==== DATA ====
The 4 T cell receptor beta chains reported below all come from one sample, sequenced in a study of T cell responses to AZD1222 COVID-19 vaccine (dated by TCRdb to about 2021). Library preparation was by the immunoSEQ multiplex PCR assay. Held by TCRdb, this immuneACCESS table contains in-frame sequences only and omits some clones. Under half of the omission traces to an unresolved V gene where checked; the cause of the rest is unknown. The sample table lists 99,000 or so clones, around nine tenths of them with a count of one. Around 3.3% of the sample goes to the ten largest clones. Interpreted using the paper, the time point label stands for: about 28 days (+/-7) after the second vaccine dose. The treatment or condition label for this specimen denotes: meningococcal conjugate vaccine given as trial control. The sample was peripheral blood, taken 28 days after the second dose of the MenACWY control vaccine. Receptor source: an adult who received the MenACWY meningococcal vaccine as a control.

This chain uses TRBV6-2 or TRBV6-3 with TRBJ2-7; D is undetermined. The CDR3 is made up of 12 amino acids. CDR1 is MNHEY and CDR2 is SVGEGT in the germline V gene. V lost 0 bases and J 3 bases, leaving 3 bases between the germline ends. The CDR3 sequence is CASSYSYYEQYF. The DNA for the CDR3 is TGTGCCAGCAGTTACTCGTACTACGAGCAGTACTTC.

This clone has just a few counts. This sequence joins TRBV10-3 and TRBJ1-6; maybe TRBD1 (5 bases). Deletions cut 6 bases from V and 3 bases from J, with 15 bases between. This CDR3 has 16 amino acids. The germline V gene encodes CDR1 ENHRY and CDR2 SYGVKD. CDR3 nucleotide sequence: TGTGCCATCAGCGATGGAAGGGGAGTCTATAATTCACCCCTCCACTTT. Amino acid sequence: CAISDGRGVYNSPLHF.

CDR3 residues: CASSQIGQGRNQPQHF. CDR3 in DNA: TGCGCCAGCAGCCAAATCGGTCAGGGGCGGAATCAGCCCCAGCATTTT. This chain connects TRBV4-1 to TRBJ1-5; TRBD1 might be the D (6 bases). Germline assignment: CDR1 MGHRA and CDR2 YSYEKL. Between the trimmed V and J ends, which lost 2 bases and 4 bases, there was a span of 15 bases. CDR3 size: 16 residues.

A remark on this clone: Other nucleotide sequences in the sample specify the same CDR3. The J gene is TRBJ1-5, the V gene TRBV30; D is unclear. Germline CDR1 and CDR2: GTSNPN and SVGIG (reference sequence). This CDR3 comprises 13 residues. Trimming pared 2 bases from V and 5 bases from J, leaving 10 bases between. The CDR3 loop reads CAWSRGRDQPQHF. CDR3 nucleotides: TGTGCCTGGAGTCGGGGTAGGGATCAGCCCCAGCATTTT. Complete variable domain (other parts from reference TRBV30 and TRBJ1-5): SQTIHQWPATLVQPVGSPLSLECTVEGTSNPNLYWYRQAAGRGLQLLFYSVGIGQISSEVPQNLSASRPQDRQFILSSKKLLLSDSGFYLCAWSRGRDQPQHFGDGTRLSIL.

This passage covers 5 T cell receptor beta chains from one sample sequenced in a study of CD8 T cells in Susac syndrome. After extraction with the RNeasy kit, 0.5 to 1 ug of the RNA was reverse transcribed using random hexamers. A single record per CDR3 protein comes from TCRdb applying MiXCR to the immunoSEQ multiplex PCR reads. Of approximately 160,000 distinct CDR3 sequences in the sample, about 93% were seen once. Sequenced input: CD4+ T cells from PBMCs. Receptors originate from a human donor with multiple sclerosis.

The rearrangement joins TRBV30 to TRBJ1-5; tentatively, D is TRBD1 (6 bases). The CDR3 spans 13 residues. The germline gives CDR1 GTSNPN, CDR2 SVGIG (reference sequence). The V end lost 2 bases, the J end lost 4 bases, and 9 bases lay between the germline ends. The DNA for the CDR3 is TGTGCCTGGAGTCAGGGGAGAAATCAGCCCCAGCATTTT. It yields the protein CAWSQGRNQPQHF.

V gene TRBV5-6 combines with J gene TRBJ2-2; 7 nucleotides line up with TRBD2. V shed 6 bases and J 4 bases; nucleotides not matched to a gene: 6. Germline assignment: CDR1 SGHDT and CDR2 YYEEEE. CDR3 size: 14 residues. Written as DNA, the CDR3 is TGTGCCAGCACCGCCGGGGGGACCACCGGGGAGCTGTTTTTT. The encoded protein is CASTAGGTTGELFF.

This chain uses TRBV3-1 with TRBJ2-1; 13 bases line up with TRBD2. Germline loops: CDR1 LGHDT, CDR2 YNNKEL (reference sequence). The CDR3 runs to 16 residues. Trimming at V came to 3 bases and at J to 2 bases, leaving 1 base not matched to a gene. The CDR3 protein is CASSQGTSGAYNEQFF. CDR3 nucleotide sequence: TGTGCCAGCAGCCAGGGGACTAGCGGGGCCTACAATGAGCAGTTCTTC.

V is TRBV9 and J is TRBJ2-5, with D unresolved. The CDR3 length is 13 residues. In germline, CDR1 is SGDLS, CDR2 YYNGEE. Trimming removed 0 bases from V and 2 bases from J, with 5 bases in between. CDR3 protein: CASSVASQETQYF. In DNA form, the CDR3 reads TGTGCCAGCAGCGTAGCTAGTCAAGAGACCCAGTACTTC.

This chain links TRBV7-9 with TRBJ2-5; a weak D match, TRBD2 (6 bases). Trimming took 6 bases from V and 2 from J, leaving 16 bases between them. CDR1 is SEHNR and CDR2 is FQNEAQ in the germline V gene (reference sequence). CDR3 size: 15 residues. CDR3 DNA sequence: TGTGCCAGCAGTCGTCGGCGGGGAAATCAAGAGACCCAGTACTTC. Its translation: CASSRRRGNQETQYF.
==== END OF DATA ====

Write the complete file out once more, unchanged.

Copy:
The 4 T cell receptor beta chains reported below all come from one sample, sequenced in a study of T cell responses to AZD1222 COVID-19 vaccine (dated by TCRdb to about 2021). Library preparation was by the immunoSEQ multiplex PCR assay. Held by TCRdb, this immuneACCESS table contains in-frame sequences only and omits some clones. Under half of the omission traces to an unresolved V gene where checked; the cause of the rest is unknown. The sample table lists 99,000 or so clones, around nine tenths of them with a count of one. Around 3.3% of the sample goes to the ten largest clones. Interpreted using the paper, the time point label stands for: about 28 days (+/-7) after the second vaccine dose. The treatment or condition label for this specimen denotes: meningococcal conjugate vaccine given as trial control. The sample was peripheral blood, taken 28 days after the second dose of the MenACWY control vaccine. Receptor source: an adult who received the MenACWY meningococcal vaccine as a control.

This chain uses TRBV6-2 or TRBV6-3 with TRBJ2-7; D is undetermined. The CDR3 is made up of 12 amino acids. CDR1 is MNHEY and CDR2 is SVGEGT in the germline V gene. V lost 0 bases and J 3 bases, leaving 3 bases between the germline ends. The CDR3 sequence is CASSYSYYEQYF. The DNA for the CDR3 is TGTGCCAGCAGTTACTCGTACTACGAGCAGTACTTC.

This clone has just a few counts. This sequence joins TRBV10-3 and TRBJ1-6; maybe TRBD1 (5 bases). Deletions cut 6 bases from V and 3 bases from J, with 15 bases between. This CDR3 has 16 amino acids. The germline V gene encodes CDR1 ENHRY and CDR2 SYGVKD. CDR3 nucleotide sequence: TGTGCCATCAGCGATGGAAGGGGAGTCTATAATTCACCCCTCCACTTT. Amino acid sequence: CAISDGRGVYNSPLHF.

CDR3 residues: CASSQIGQGRNQPQHF. CDR3 in DNA: TGCGCCAGCAGCCAAATCGGTCAGGGGCGGAATCAGCCCCAGCATTTT. This chain connects TRBV4-1 to TRBJ1-5; TRBD1 might be the D (6 bases). Germline assignment: CDR1 MGHRA and CDR2 YSYEKL. Between the trimmed V and J ends, which lost 2 bases and 4 bases, there was a span of 15 bases. CDR3 size: 16 residues.

A remark on this clone: Other nucleotide sequences in the sample specify the same CDR3. The J gene is TRBJ1-5, the V gene TRBV30; D is unclear. Germline CDR1 and CDR2: GTSNPN and SVGIG (reference sequence). This CDR3 comprises 13 residues. Trimming pared 2 bases from V and 5 bases from J, leaving 10 bases between. The CDR3 loop reads CAWSRGRDQPQHF. CDR3 nucleotides: TGTGCCTGGAGTCGGGGTAGGGATCAGCCCCAGCATTTT. Complete variable domain (other parts from reference TRBV30 and TRBJ1-5): SQTIHQWPATLVQPVGSPLSLECTVEGTSNPNLYWYRQAAGRGLQLLFYSVGIGQISSEVPQNLSASRPQDRQFILSSKKLLLSDSGFYLCAWSRGRDQPQHFGDGTRLSIL.

This passage covers 5 T cell receptor beta chains from one sample sequenced in a study of CD8 T cells in Susac syndrome. After extraction with the RNeasy kit, 0.5 to 1 ug of the RNA was reverse transcribed using random hexamers. A single record per CDR3 protein comes from TCRdb applying MiXCR to the immunoSEQ multiplex PCR reads. Of approximately 160,000 distinct CDR3 sequences in the sample, about 93% were seen once. Sequenced input: CD4+ T cells from PBMCs. Receptors originate from a human donor with multiple sclerosis.

The rearrangement joins TRBV30 to TRBJ1-5; tentatively, D is TRBD1 (6 bases). The CDR3 spans 13 residues. The germline gives CDR1 GTSNPN, CDR2 SVGIG (reference sequence). The V end lost 2 bases, the J end lost 4 bases, and 9 bases lay between the germline ends. The DNA for the CDR3 is TGTGCCTGGAGTCAGGGGAGAAATCAGCCCCAGCATTTT. It yields the protein CAWSQGRNQPQHF.

V gene TRBV5-6 combines with J gene TRBJ2-2; 7 nucleotides line up with TRBD2. V shed 6 bases and J 4 bases; nucleotides not matched to a gene: 6. Germline assignment: CDR1 SGHDT and CDR2 YYEEEE. CDR3 size: 14 residues. Written as DNA, the CDR3 is TGTGCCAGCACCGCCGGGGGGACCACCGGGGAGCTGTTTTTT. The encoded protein is CASTAGGTTGELFF.

This chain uses TRBV3-1 with TRBJ2-1; 13 bases line up with TRBD2. Germline loops: CDR1 LGHDT, CDR2 YNNKEL (reference sequence). The CDR3 runs to 16 residues. Trimming at V came to 3 bases and at J to 2 bases, leaving 1 base not matched to a gene. The CDR3 protein is CASSQGTSGAYNEQFF. CDR3 nucleotide sequence: TGTGCCAGCAGCCAGGGGACTAGCGGGGCCTACAATGAGCAGTTCTTC.

V is TRBV9 and J is TRBJ2-5, with D unresolved. The CDR3 length is 13 residues. In germline, CDR1 is SGDLS, CDR2 YYNGEE. Trimming removed 0 bases from V and 2 bases from J, with 5 bases in between. CDR3 protein: CASSVASQETQYF. In DNA form, the CDR3 reads TGTGCCAGCAGCGTAGCTAGTCAAGAGACCCAGTACTTC.

This chain links TRBV7-9 with TRBJ2-5; a weak D match, TRBD2 (6 bases). Trimming took 6 bases from V and 2 from J, leaving 16 bases between them. CDR1 is SEHNR and CDR2 is FQNEAQ in the germline V gene (reference sequence). CDR3 size: 15 residues. CDR3 DNA sequence: TGTGCCAGCAGTCGTCGGCGGGGAAATCAAGAGACCCAGTACTTC. Its translation: CASSRRRGNQETQYF.